Many people outside of Japan think of the culture there as somewhat structured and rigid. This is neither a bad nor a good perception, but merely how a lot of outsiders perceive things. Japan has a reputation as a diligent, disciplined culture, and part of this in recent years has been that gambling has – for the most part – been illegal in the country. You certainly won’t go to Japan and find rows of casinos, or popular gambling rings anywhere in public. However, there are some noteworthy exceptions that have for years foreshadowed the eventual spread of larger scale gambling in the country.
One such exception is Pachinko, which is basically a variation on slot machines, and is a very popular form of entertainment in Japan. Pachinko is illuminated in some detail at The World, and has clearly provided something of a cultural loophole for gambling enthusiasts. At Pachinko facilities, players basically buy tokens to gamble with, and can only hope to win more tokens. However, these tokens can then be sold for real money, meaning they essentially function as poker chips.
Another exception is Keiba, which is, quite simply, horse racing. Horse racing is an extraordinarily popular gambling sport all over the world, in various cultures. For example, if you take a look at the Betfair online casino, which has a sports gambling section that covers every major sport, it’s the horse racing feature that’s front and center. For whatever reason, Japan – which discourages most every type of public gambling – allows a legal, if very strictly regulated, horse gambling scene.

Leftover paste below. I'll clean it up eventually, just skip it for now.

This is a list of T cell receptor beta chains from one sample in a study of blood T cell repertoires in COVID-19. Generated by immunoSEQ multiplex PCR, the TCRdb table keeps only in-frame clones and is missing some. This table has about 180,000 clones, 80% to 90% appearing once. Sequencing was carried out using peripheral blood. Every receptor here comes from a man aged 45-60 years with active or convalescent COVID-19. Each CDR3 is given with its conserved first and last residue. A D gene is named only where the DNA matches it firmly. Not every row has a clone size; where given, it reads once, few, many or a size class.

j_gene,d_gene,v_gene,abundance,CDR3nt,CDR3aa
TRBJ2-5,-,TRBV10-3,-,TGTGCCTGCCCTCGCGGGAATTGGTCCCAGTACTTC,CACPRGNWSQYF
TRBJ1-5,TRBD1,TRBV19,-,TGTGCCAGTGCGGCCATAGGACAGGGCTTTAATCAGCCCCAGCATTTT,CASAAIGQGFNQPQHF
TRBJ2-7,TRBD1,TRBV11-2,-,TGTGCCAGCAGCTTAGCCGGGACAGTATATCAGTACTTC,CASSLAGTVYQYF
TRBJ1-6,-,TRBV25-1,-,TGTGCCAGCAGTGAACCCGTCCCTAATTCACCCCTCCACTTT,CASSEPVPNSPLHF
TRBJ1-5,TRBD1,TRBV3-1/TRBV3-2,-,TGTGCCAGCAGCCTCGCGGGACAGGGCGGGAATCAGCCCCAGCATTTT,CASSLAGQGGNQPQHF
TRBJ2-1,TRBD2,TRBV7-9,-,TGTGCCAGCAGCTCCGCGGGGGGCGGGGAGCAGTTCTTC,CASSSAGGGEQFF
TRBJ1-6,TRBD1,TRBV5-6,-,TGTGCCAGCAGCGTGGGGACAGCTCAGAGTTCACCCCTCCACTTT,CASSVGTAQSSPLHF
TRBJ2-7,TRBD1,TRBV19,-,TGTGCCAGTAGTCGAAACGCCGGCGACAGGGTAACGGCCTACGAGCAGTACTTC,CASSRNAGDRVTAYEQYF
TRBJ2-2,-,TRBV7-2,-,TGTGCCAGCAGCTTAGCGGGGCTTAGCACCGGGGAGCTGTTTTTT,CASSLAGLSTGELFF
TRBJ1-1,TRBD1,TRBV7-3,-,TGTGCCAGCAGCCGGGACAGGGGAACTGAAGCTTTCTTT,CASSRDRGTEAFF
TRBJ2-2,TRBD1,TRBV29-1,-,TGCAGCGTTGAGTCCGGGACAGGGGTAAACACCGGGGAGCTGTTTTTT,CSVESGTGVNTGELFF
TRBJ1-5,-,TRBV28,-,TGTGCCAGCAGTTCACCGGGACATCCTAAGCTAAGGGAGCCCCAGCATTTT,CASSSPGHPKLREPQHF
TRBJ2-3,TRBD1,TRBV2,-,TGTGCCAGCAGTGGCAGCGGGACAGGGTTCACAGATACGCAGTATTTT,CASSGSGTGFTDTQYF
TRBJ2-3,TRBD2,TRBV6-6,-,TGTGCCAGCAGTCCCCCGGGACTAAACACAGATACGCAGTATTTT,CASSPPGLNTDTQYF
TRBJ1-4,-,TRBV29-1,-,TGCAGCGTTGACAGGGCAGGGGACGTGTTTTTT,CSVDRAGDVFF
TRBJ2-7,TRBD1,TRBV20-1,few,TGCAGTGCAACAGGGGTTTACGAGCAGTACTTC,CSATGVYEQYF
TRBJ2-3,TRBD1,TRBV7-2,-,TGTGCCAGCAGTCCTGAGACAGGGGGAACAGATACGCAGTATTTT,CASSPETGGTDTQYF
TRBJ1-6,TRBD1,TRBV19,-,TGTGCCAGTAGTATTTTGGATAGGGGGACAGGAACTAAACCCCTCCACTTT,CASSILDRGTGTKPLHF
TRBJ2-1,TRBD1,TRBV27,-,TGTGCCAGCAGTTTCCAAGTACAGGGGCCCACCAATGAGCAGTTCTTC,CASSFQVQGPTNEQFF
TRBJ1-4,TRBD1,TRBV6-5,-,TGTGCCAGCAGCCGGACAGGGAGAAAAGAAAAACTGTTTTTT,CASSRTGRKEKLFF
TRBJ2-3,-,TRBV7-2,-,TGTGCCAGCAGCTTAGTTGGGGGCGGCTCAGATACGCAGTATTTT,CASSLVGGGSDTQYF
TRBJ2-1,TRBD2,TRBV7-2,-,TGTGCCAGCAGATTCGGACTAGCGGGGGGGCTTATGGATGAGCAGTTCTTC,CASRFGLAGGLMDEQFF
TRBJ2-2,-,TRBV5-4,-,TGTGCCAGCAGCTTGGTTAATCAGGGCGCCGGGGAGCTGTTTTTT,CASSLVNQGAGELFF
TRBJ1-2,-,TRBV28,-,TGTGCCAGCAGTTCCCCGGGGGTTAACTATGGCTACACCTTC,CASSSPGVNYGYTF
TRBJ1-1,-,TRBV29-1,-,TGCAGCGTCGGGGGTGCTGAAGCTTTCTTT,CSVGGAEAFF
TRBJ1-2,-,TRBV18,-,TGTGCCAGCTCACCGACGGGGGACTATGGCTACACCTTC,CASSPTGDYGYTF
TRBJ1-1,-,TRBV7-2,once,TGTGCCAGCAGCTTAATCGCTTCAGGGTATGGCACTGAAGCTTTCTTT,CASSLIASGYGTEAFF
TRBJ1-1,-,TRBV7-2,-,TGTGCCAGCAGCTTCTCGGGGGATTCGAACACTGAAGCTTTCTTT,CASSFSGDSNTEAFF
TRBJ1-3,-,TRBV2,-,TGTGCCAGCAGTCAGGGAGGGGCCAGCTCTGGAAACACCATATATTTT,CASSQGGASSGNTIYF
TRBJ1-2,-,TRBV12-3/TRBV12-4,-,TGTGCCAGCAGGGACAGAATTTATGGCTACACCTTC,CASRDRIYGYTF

Because activities like Pachinko and Keiba have kept a gambling spirit alive in Japan, the country is now being viewed as perhaps the next major international hub for casinos, and it is beginning to seem likely that an explosion in gambling activity is imminent.
With other eastern countries and regions from massive gambling hubs like Macau and Singapore, to growing gambling communities like the Philippines taking strides to dominate the international gambling scene, it seems only natural that Japan has major potential. Nobody is saying that a 2nd Bellagio is about to open up in Tokyo, or that Singapore’s resorts can be replicated overnight – but as mentioned at the Japan Times, the wheels are in motion to allow gambling resorts. In fact, the final legal steps may be completed later this year, in which case we could see the gambling scene in Japan boom significantly in the coming years.